Two worms of a matte gray appearance have been discovered in the bed of this reader, who wonders what type of worms they are and if she needs to change her mattress. As she has a baby, she states that she is being “extra careful”, and hopes that she does not have to worry about them.
To begin with, we will address the fact that these creatures, while being worm-like, are probably not actually worms in the sense that an earthworm or a pot worm is a worm. To us, these looks more like larvae. This is due to their bodies’ width to length ratio and ovate shape, as well as the location in which they were discovered. Most species of worms, which are strictly ‘worms’, are drawn to moisture and decomposing organic matter, while the term ‘larva’ applies to thousands upon thousands of species of various insects, which prefer a variety of habitats and diets.
That being said, we are unfortunately quite puzzled when it comes to figuring out the identity of these larvae. Their appearance is quite simple, yet does not match any larvae that are commonly found within the household, mostly due to the fact that their appearance, in actual fact, is too simple. Although these do resemble some species of larvae, in terms of the coloration and shape, they lack in many of the physical characteristics that other larvae possess. One would expect more clear segmentation when looking for an black soldier fly (BSF) larva, and more multicolored markings when looking for a fall armyworm, for example. Regardless, we will outline some characteristics of the larvae that these creatures do resemble, in the hopes that this article can still prove somewhat informative for our reader.
Firstly, let’s take the BSF larva. These creatures vary in color from dark brown to black to gray, grow up to one inch in length, and have an interesting shape to their bodies. Usually, while one end of the body is broad and squared off, the other end narrows down to a tip. That is not to say that there are not BSF larvae where this particular shape is less defined, and so that is not what rules this out as a possibility. It is not even their location of discovery that disqualifies them, even though BSF larvae are usually found near waste or compost bins where they feed on organic matter. BSF larvae have been found around in other areas of the home before, and this is true for any larva who is found out of place; sometimes they just end up there for one reason or another. What has us questioning whether or not the creatures our reader found are BSF larvae is the lack of clear segmentation of the body, as well as the presumable texture of the skin. Whilst BSF larva have very distinct lines segmenting their hard bodies, these creatures’ skin looks as if it would be smooth to the touch, and the lines are quite faint. Of course, perhaps this is due to the camera quality or the stage of development these creatures are at. One cannot say for certain.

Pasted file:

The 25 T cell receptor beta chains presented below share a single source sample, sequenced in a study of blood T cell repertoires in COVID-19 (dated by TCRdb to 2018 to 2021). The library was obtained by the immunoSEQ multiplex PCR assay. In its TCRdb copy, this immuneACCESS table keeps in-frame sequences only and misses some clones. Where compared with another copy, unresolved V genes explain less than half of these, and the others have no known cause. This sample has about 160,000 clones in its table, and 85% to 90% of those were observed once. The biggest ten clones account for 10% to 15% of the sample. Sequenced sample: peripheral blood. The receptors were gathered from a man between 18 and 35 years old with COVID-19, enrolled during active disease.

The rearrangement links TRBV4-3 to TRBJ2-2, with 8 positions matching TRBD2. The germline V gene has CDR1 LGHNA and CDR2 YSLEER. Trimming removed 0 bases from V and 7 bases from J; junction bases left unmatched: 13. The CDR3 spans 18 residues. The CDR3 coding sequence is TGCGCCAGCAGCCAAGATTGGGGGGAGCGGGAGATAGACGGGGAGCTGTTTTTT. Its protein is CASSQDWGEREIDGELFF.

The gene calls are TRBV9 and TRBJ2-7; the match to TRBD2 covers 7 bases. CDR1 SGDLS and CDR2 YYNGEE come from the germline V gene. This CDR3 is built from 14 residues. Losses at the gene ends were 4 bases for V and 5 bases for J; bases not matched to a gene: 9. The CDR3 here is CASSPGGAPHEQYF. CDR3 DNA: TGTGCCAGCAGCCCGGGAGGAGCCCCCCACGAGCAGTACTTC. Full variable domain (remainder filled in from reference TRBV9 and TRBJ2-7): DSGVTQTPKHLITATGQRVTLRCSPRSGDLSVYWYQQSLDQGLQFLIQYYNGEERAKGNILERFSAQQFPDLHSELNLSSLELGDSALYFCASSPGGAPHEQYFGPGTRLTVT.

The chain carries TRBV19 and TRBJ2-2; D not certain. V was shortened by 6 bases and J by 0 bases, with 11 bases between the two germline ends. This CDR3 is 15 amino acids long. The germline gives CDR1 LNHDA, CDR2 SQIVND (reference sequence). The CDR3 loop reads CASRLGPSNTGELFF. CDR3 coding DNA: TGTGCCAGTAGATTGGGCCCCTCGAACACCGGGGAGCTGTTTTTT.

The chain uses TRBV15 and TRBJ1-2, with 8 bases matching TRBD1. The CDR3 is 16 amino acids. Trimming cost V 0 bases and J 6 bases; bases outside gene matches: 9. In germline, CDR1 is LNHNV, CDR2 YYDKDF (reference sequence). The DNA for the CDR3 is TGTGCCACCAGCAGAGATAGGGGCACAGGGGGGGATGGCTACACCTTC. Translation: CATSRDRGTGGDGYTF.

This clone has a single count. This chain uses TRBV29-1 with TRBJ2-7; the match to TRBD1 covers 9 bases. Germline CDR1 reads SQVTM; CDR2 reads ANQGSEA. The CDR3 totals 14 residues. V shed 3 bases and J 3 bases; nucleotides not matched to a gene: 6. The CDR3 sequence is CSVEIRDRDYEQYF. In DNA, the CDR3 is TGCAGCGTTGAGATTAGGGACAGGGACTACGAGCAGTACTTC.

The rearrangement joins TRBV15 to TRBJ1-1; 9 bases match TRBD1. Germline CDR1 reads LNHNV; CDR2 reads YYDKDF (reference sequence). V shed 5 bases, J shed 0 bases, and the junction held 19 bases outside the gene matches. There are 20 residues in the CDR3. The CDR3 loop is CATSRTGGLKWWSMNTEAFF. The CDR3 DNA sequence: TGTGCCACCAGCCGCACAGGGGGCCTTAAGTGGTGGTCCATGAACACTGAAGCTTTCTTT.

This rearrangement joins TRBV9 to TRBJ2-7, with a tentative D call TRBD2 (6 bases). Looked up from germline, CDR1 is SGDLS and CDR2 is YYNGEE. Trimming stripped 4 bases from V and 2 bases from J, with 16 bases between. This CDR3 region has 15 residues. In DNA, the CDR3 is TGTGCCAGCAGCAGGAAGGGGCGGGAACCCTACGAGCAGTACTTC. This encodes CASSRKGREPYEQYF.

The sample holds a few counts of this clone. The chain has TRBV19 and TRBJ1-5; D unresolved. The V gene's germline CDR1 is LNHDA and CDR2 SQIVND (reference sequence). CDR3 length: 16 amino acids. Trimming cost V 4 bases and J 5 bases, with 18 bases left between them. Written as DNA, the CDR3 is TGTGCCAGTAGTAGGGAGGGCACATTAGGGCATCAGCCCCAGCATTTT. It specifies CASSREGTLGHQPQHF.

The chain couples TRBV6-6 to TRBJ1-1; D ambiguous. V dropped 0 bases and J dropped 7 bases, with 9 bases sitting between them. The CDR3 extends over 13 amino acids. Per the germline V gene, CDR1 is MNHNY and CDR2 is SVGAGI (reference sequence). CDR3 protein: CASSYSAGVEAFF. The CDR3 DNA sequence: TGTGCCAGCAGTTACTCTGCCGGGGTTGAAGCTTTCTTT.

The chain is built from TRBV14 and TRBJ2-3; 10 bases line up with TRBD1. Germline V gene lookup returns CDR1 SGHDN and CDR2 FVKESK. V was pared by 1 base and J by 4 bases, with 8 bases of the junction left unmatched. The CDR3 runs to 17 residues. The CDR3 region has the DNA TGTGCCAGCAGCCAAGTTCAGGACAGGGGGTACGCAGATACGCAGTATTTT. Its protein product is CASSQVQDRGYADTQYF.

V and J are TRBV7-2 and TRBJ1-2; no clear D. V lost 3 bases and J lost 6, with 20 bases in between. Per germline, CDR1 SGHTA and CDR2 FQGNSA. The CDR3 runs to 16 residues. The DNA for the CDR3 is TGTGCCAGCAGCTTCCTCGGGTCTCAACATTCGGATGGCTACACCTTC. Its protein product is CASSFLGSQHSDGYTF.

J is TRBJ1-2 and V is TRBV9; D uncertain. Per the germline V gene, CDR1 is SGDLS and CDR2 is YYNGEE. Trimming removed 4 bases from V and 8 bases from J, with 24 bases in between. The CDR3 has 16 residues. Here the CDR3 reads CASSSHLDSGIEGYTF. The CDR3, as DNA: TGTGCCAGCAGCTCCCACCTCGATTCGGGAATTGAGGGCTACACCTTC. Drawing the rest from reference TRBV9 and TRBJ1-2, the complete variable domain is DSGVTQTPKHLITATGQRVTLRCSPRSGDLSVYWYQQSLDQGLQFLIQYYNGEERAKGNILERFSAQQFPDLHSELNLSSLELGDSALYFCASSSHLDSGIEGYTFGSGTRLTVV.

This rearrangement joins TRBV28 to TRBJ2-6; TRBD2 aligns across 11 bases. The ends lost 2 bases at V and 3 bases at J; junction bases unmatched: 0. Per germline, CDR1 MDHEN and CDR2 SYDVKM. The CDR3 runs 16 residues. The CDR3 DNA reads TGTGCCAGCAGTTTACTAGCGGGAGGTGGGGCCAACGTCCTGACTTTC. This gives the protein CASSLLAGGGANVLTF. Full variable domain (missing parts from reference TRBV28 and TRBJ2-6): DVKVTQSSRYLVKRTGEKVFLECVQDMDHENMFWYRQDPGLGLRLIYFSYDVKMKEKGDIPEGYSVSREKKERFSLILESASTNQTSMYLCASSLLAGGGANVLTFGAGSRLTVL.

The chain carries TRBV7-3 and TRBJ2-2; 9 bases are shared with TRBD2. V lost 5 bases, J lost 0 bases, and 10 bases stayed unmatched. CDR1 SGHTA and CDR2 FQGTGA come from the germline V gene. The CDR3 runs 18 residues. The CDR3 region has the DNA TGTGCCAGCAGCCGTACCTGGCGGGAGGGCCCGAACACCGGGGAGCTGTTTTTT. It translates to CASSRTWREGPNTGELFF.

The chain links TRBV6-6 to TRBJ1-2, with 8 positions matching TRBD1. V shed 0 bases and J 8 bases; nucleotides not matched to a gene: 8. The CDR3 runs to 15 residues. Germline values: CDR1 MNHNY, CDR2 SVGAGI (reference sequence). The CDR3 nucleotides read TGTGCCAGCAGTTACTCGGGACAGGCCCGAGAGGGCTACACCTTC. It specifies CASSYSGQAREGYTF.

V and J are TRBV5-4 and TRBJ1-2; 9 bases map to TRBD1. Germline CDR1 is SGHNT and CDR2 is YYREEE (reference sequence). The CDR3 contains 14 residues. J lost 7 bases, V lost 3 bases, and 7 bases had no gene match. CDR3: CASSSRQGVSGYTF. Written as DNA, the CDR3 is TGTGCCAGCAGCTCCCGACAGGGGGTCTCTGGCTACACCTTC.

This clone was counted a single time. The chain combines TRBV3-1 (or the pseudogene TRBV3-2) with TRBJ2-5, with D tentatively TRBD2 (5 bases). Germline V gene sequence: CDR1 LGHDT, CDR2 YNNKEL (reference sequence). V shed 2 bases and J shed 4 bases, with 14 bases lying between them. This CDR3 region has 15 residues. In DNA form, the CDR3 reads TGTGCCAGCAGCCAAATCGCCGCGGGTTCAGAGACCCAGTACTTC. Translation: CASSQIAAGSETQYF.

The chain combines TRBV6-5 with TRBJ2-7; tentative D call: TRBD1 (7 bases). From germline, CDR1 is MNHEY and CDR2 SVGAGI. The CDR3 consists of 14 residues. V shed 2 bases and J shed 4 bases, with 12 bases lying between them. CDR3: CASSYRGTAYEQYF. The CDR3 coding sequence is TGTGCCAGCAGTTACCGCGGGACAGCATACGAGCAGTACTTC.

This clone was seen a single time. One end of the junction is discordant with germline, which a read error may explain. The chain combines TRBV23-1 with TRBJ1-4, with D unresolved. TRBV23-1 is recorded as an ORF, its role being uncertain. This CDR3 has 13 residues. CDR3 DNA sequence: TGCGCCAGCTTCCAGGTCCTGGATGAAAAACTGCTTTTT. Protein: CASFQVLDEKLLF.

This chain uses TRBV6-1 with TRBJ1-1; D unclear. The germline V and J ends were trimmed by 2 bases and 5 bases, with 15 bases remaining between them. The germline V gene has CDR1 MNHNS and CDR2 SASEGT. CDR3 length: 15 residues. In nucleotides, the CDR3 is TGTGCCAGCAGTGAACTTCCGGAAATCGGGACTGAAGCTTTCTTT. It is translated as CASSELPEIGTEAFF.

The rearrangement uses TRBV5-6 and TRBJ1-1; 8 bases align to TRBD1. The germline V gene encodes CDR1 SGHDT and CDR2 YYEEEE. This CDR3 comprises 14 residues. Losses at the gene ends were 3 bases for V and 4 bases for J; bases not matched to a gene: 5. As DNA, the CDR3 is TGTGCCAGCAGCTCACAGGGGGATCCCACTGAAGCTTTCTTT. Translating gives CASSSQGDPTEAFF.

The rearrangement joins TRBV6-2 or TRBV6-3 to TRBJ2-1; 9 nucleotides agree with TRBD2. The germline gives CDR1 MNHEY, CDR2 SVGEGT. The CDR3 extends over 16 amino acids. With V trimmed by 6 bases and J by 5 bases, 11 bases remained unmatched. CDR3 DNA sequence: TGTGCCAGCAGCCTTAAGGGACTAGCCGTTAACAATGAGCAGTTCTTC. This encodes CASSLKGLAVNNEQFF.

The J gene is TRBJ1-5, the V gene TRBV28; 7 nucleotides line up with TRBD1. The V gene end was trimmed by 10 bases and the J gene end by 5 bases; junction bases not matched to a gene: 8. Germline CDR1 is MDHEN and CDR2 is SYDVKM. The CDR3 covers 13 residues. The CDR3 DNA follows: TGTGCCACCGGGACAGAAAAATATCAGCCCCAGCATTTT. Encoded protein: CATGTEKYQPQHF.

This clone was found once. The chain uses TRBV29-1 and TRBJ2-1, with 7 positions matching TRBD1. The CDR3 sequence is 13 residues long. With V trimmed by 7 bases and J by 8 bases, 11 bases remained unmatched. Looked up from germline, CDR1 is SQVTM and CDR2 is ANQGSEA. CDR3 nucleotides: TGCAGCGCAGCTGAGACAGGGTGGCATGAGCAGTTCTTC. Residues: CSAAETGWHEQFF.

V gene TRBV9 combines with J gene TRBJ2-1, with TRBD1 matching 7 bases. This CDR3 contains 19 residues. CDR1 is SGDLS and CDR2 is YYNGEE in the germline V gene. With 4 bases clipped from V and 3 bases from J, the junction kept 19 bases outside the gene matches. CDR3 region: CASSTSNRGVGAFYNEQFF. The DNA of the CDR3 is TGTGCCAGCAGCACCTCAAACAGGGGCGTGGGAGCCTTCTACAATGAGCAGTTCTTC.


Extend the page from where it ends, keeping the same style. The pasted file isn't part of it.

Secondly, we can take into account the likelihood of these organisms being cutworms or armyworms, both of which are caterpillar plant pests. Although cutworms (which is an umbrella term for various species of moth caterpillars with similar behavior) live in the soil, where they feed on the stems of various plants and cut them down (pun not intended), and armyworms travel in groups (a group of caterpillars being an army), we still would not rule out the possibility that one could find one of these caterpillars in their room. Perhaps a cutworm crawled its way through a window to get to that houseplant on the windowsill? Or maybe a couple of armyworms went rogue and left the pack to invade our reader’s home? Or maybe they just went seeking shelter? One cannot exactly predict the behavior of larvae that are found outside of their habitat. However, although most species of cutworms have a black head like the organisms in our reader’s photographs, they tend to have other markings too. Likewise, armyworms tend to have gray or brown spots and whitish/yellow stripes along their bodies, and these organisms lack any such distinction. For those reasons, we are skeptical that these creatures are any of these two options. On the other hand, since there are so many species of cutworms of differing appearances, this seems the most likely out of any of the options we have provided.
What we should stress is that although we are not sure of the identity of these organisms, they are clearly larvae of some sort, and do not resemble any worms or parasitic organisms that would be harmful to our reader or her baby. Lastly, if our reader were to find any more of these larvae, we recommend she keeps a couple of them in containers with air holes and some food to see what they grow into. As they mature, they will likely develop more distinct features, and it will be easier to identify them. For example, if they were to grow prolegs — specifically six of them — then it would be confirmed that they are the larvae of an insect. If our reader does apply this method, we encourage her to send more pictures so we can have a second go at identifying these organisms.
To conclude, out of all the options, these are most likely cutworms, though we cannot say for sure. If any of our other readers have any clues as to the identity of these critters, they are free to voice their ideas in the comments section below. Otherwise, we wish the best of luck to our reader and hope that this is not an infestation, but merely two larvae who happened to wander in through an open window or door.
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